The World Coffee Museum in Buôn Ma Thuột honors traditions of the planet’s favorite beverage in its exhibits and demonstrations.
Turbans aren’t everyday garb in Vietnam. This is a nominally Buddhist country, with few Muslims or Sikhs except for a handful of foreign residents in major cities. So it came as a bit of a surprise when I was served coffee by a barista wearing a headdress.
It was all part of the show at the World Coffee Museum in Buôn Ma Thuột. My Vietnamese host, Thông, was demonstrating coffee service in the Ottoman civilization. Although that empire has been defunct for a century, its colorful history lives on, especially in the Turkish- or Ethiopian-style coffee that it spawned.
Thông began his unfiltered preparation with finely ground Robusta. He measured out five grams of coffee into a tiny pot with a gram of sugar, added warm water and set it in a tabletop tray of hot sand (in this modified case, heated from below) to gently boil. After a couple of minutes, he poured it into a lidded espresso cup and served me.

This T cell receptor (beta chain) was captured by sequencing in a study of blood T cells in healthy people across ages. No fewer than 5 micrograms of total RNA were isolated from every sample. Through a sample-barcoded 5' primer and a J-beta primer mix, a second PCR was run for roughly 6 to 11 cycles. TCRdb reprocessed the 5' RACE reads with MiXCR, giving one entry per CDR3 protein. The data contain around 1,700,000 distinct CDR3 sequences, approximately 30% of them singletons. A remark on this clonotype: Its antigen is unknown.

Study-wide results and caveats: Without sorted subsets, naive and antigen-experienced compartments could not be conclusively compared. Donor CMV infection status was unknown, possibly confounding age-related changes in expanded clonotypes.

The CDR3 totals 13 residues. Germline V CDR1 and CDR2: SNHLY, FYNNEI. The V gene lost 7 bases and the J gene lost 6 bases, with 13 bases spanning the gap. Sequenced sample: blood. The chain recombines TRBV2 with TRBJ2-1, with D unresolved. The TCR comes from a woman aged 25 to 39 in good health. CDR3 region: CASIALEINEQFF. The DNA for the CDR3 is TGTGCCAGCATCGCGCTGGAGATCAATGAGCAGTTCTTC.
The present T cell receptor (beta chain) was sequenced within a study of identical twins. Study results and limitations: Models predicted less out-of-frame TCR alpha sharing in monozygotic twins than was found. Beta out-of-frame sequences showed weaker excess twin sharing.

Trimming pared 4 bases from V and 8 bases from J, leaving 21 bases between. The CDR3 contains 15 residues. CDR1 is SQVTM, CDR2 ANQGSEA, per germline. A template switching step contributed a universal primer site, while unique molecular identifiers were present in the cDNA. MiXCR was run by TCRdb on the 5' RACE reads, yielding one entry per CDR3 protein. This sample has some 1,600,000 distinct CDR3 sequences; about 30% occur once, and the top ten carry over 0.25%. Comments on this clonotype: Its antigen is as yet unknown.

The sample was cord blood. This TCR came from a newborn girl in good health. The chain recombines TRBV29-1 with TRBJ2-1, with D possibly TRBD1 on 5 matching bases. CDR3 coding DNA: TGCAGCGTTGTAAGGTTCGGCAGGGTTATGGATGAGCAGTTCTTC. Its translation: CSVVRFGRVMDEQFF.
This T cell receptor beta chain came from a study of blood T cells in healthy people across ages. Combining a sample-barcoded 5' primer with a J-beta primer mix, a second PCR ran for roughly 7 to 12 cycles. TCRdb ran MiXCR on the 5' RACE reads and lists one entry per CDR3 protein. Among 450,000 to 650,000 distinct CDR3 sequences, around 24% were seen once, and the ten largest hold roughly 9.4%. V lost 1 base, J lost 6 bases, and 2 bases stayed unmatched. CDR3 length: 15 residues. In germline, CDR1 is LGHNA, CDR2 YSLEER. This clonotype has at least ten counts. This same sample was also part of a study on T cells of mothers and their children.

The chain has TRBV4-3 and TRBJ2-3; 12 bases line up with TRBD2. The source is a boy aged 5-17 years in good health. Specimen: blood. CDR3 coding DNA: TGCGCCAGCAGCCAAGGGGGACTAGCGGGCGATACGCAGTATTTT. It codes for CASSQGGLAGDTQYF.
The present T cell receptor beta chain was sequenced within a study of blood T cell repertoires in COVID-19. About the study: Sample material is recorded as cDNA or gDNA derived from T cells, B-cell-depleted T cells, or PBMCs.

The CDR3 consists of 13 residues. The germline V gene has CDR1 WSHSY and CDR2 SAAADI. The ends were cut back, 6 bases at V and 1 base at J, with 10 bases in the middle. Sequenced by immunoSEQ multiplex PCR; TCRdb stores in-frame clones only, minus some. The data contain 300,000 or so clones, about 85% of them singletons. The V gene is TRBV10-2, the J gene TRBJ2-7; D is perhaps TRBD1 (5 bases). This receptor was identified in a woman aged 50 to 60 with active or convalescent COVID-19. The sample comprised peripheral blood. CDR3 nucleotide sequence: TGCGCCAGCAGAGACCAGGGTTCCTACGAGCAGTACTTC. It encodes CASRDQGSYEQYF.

And when I finished sipping, Thông offered to read the leftover grounds. “It is said the Ottoman people can tell your fortune from the coffee,” he said.
The World Coffee Museum — Bảo Tàng Thế Giới Cà Phê in Vietnamese — was opened in late 2018 by the Trung Nguyên (“Central Highlands”) Legend coffee company. Now, three years later, it has just unlocked its doors again after a six-month COVID-enforced closure. Only a couple of kilometers from the heart of Buôn Ma Thuột city, the museum stands atop a grassy mound. Its architecture resembles a side-by-side series of stylized nha dai, or long houses, typical of the region’s Ede ethnic group.
I purchased my ticket at a Trung Nguyên Legend coffee shop beside the access road. (To be honest, I thought the cost of 150,000 dong, about US $6.50, was steep in this economy.) A small tram shuttled me to the museum’s front entrance, where I provided proof of vaccination to be admitted.